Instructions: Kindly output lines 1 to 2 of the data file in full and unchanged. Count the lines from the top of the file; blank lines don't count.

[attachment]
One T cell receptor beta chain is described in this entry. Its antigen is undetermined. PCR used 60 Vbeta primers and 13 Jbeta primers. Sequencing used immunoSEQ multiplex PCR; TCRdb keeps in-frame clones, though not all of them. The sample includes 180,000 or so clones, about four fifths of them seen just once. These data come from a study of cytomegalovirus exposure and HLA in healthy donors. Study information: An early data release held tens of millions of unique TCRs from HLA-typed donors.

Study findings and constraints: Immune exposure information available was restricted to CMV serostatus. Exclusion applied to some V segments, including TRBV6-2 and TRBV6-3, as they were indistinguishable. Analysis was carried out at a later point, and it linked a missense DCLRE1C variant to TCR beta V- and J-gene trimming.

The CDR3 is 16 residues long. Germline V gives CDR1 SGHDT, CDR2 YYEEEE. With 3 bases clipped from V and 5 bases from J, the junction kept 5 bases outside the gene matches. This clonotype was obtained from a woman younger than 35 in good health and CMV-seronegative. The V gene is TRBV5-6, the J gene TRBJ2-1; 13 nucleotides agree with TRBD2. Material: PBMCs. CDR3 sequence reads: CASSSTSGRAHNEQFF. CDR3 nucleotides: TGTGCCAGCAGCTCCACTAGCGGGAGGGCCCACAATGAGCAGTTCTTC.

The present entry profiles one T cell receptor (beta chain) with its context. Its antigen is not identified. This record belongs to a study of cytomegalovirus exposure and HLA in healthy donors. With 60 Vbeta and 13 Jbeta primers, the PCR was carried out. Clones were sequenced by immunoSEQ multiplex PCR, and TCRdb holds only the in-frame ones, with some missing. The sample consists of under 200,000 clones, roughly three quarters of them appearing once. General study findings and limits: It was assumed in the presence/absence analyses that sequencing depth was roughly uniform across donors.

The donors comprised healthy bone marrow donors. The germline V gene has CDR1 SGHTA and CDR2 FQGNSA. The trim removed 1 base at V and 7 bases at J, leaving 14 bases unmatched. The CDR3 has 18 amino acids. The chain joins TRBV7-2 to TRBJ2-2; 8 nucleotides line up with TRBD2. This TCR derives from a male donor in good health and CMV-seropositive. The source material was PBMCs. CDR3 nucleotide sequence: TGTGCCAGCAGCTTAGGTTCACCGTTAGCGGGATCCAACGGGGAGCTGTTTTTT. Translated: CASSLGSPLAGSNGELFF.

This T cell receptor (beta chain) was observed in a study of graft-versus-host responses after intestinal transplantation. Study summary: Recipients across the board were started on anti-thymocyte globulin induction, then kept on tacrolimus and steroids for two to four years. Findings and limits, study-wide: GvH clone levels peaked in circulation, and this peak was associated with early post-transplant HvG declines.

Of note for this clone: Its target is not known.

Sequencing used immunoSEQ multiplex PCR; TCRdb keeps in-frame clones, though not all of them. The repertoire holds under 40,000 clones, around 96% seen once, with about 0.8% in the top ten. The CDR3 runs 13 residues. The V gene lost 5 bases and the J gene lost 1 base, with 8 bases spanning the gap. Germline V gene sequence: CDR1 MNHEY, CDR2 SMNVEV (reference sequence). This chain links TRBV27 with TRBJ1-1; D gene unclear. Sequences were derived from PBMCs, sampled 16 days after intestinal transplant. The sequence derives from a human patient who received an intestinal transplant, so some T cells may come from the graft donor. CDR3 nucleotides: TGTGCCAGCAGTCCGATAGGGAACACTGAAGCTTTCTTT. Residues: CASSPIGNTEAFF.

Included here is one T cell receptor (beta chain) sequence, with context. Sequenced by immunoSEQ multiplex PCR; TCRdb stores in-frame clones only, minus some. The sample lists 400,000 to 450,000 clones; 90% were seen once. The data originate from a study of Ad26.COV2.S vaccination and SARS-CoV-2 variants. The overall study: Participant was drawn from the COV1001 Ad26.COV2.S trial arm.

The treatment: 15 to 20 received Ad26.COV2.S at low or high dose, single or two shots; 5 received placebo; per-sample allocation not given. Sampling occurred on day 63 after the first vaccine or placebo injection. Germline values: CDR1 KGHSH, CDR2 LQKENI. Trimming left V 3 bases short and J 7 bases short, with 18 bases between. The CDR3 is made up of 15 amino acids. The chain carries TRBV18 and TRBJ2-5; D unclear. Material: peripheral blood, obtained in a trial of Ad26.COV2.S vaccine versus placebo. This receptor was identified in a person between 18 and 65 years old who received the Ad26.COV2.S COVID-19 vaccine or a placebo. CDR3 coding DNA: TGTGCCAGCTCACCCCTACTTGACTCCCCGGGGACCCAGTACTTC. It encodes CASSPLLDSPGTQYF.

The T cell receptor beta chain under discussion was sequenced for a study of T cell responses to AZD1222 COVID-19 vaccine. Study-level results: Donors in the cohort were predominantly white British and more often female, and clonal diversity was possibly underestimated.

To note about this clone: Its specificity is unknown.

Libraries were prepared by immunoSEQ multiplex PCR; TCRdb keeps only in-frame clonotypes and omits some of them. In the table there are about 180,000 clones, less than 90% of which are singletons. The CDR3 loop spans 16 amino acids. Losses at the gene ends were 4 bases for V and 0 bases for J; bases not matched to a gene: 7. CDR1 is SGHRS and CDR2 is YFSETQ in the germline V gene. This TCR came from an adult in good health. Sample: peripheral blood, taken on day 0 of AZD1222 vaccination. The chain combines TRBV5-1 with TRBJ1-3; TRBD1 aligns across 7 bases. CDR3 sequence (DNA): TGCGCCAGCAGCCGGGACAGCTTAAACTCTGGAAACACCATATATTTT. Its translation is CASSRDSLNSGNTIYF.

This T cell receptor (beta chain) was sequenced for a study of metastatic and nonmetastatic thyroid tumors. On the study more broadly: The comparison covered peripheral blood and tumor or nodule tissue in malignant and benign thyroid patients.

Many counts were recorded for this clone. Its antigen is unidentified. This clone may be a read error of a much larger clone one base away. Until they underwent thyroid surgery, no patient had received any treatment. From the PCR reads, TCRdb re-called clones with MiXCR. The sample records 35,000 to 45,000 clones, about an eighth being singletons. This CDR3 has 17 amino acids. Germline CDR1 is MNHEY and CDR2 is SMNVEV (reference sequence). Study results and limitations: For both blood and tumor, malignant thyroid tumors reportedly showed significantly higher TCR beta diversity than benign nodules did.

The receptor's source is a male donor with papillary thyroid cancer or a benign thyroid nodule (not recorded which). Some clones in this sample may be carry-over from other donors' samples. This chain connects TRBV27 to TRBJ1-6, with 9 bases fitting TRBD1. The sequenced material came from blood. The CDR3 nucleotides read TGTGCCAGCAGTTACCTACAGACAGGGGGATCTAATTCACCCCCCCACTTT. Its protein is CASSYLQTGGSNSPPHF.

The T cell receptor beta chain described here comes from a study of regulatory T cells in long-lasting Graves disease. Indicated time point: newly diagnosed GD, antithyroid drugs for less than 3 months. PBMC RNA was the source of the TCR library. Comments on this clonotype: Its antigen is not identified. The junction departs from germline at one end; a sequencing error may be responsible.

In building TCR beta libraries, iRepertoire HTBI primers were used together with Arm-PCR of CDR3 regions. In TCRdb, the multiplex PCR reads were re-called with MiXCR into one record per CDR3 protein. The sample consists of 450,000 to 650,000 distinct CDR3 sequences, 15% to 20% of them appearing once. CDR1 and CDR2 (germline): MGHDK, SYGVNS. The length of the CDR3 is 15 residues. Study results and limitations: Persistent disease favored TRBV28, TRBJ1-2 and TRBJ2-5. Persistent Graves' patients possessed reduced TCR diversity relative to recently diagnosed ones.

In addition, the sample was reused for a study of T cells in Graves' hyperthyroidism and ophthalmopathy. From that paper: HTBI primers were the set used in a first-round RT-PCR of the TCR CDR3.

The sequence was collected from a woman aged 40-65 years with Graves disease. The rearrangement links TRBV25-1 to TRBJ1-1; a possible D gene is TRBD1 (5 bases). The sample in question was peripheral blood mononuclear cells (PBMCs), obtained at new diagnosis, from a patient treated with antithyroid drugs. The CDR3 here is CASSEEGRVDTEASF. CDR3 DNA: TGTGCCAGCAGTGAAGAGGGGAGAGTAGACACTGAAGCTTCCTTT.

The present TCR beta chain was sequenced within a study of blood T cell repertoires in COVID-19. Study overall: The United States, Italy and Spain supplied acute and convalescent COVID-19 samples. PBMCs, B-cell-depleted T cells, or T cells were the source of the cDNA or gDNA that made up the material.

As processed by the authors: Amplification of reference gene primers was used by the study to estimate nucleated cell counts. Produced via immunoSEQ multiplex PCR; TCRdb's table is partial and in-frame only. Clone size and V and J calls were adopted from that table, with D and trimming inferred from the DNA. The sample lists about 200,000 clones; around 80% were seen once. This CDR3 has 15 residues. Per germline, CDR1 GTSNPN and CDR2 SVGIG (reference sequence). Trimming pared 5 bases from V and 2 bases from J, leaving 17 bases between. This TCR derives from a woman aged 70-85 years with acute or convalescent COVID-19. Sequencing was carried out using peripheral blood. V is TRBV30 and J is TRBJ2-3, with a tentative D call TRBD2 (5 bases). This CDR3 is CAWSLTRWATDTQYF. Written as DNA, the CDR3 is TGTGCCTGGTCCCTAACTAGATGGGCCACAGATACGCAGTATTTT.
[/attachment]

One T cell receptor beta chain is described in this entry. Its antigen is undetermined. PCR used 60 Vbeta primers and 13 Jbeta primers. Sequencing used immunoSEQ multiplex PCR; TCRdb keeps in-frame clones, though not all of them. The sample includes 180,000 or so clones, about four fifths of them seen just once. These data come from a study of cytomegalovirus exposure and HLA in healthy donors. Study information: An early data release held tens of millions of unique TCRs from HLA-typed donors.

Study findings and constraints: Immune exposure information available was restricted to CMV serostatus. Exclusion applied to some V segments, including TRBV6-2 and TRBV6-3, as they were indistinguishable. Analysis was carried out at a later point, and it linked a missense DCLRE1C variant to TCR beta V- and J-gene trimming.